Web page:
Tim Minear is a two time Emmy-nominated screenwriter/producer/director known for his amazing contributions to the Horror genre such as AMERICAN HORROR STORY and X-FILES, as well as other shows like FIREFLY, ANGEL and DRIVE. Minear has consistently re-defined horror content in regards to cable television programming. Blumhouse.com had the honor of catching up with him briefly to ask a bit about his work on AHS: ROANOKE.
BLUMHOUSE : In the most recent AHS season, AMERICAN HORROR STORY: ROANOKE, where did the idea originate from to use a documentary-styled 1st person reality television approach when presenting the characters in this season’s roll-out?
TIM MINEAR: This was Ryan Murphy’s brilliant concept to the season. He’d been enamored with true crime I.D Channel-like shows. He thought AHS could fit into the format — but the real brilliance was patiently unspooling that idea then blowing it all up in episode 6 with the Big Brother/found footage change up.
BH: Can you give us insight on what an average day as executive producer of AHS ROANOKE was like and what it entailed whole you were in production for season 6?
TM: It’s a combination of being in the Writers’ Room, breaking stories, writing scenes, meetings with directors or department heads, and hanging out on the set. And lunch. Much revolves around lunch orders.
BH: I know in previous interviews you’ve stated how sometimes the writers for AMERICAN HORROR STORY take inspiration from the actual cast for that season and that not all of the writing is pre-meditated before the cast has been filled. Did you guys take the same approach this year with AHS: ROANOKE & cast members such as Sarah Paulson, Cuba Gooding Jr, Angela Bassett, Lily Rabe, and Kathy Bates?
TM: Very much so. Adina Porter was a revelation to us and her gritty, emotional but unsentimental take on her character contributed a lot to the direction. Also, Cuba is such a fun joker, that we wanted to show some of that, and the second half of the season allowed for that.
BH: What made you and the writers decide to focus on the inner-workings of Hollywood as an executive producer, like the character Sidney and his development of “Return to Roanoke: 3 Days in Hell” in Chapter 6?
TM: All part of the idea of media and social media mash up.
BH: In AHS ROANOKE, the closest bonds when put under pressure broke from deception and lies. There were also plenty of scenarios where characters ran out on in each other to save themselves in the midst of danger. Do you feel that is a direct parallel to how people act at their core in today’s society, especially when presented with tense situations?
TM: I think that was also a part of the exploration of the narcissism of an age of social media. Also, when you’re writing a TV show you need to create tension and drama, so some of it can be attributed to that.
BH: AHS ROANOKE made AHS history in the production of this season by having some of the female cast also become set directors, for example, Angela Bassett. What was it like watching this unfold while writing such an impactful season?
TM: Well, Ryan made a very conscious choice to hire at least 50 per cent female directors — and as much as possible, 50 percent in all other departments. It worked great! We did the same thing on our show FEUD, and I love it.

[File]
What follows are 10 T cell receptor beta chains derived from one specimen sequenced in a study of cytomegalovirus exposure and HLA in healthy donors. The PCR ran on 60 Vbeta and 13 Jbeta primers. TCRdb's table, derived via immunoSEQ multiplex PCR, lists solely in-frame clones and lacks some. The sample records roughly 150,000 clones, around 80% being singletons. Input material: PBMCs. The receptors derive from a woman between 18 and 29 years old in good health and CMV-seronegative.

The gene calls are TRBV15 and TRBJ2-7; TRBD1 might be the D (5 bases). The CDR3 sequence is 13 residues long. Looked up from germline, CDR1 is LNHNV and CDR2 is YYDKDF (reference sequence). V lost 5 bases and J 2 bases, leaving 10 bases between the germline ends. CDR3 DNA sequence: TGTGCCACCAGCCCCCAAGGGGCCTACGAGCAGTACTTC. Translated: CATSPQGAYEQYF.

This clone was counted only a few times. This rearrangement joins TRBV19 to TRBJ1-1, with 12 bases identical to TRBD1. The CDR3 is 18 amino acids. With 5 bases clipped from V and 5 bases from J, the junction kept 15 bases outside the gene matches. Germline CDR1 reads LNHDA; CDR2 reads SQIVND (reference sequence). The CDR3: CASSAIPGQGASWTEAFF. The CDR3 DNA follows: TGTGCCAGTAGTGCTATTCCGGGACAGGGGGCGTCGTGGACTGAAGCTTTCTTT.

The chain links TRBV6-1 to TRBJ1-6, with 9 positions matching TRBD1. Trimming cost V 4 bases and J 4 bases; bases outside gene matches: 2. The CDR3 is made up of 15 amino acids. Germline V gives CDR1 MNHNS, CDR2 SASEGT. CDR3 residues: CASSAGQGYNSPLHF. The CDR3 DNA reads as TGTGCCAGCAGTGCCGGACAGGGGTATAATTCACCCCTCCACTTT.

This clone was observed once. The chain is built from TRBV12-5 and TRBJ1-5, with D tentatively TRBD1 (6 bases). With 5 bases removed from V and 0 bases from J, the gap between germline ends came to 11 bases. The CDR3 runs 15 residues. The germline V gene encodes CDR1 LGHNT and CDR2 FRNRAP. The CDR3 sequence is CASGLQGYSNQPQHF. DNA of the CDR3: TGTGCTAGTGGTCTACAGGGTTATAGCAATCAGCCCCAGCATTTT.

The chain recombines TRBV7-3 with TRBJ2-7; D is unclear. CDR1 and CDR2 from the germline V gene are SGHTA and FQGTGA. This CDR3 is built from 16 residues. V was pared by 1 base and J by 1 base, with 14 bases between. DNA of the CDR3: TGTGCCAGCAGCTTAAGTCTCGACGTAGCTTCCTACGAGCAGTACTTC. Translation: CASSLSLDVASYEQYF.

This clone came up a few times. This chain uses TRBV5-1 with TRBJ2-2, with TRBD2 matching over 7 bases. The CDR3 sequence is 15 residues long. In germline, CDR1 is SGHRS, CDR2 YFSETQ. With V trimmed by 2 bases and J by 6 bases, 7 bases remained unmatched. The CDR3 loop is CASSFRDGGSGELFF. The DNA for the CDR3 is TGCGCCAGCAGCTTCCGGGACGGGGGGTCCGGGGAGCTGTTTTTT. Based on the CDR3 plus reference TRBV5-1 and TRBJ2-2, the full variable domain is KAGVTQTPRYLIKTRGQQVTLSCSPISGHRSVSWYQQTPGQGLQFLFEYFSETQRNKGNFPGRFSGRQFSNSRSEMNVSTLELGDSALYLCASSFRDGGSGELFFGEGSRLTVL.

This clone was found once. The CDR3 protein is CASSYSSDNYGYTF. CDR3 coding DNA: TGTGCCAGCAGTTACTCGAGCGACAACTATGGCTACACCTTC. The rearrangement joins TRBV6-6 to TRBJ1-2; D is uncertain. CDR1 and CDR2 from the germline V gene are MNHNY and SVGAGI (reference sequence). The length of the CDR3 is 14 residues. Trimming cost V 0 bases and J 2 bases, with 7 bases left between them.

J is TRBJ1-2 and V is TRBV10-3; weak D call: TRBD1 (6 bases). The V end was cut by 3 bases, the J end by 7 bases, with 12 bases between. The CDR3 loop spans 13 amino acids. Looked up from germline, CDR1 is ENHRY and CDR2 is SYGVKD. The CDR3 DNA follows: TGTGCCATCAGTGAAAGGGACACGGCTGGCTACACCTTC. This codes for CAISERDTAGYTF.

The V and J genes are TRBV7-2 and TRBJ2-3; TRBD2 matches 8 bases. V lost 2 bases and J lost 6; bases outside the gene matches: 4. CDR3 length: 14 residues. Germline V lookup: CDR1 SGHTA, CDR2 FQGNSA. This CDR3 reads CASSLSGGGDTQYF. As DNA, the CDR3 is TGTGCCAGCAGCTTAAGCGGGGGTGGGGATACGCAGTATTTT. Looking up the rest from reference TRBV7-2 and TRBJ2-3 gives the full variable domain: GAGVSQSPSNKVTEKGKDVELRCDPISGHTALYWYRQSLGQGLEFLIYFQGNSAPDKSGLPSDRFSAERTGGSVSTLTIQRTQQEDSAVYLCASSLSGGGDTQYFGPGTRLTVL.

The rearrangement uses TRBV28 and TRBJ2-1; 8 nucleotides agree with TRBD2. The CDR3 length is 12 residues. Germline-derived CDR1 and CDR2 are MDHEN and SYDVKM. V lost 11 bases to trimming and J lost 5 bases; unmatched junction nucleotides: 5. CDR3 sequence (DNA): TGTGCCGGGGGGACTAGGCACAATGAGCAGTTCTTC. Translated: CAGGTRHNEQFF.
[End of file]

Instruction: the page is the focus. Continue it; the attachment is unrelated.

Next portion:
BH: New additions to the cast were actors like Cuba Gooding Jr and Andre Holland. How did their casting impact the writing for AHS ROANOKE?
TM: As mentioned above, and maybe more so this season than others — because we exploded the concept in episode six and met the “real” people, by the time we go there who these actors were could help inform that transformation.
BH: In the Season Finale, how were the ideas of creating brief sub-plots that intertwined with the main plot such as the “Lana Winters Special” & “Spirit Chasers” created and executed?
TM: Because the show had been a mash up reality shows, it just made sense to make each act its own thing to tell each part of the story.
BH: Are there any real connections between blood moons and omens of death and/or apocalyptic ends?
BH: Can you discuss exploring and focusing on the impact on the media, pop culture, and idea of the celebrity within the charcters of AHS ROANOKE?
TM: Part of the concept this year was “what is reality,” with scenes commenting on other scenes, it just seemed like a cool conceit to have the show itself fold into that meta story.
BH: What was the most difficult challenge faced when creating/writing this season’s plot for AHS ROANOKE?
TM: Without a doubt, when we got to the part of the season where everything had to be found footage, it was a real trick to justify why anyone would be filming something — and to do it so we had enough editorial options. Hence everything from the Big Brother house cameras, to iPhones, to video cameras, to security cameras, to those wild game hunting cameras. We had to keep that all straight in the writing process.
BH: Was it a conscious decision early on in the production/writing process that Ms. Sarah Paulson would be playing multiple characters in this season of AHS Roanoke?
TM: The working theory of AHS is always: “The more Paulson the better.”
BH: How does it feel to know AHS ROANOKE Season Finale ratings up went compared to HOTEL?
TM: It’s astonishing, really, that going into a sixth year the show continues to grow.
BH: And you have a new show called FEUD in the works, correct? Anything you can tell us?
TM: Just that I hope everyone tunes in for FEUD on FX this March. Making this one has been the most fun I’ve had in ages.
Check out the trailer for Minear’s newest show, FEUD, below.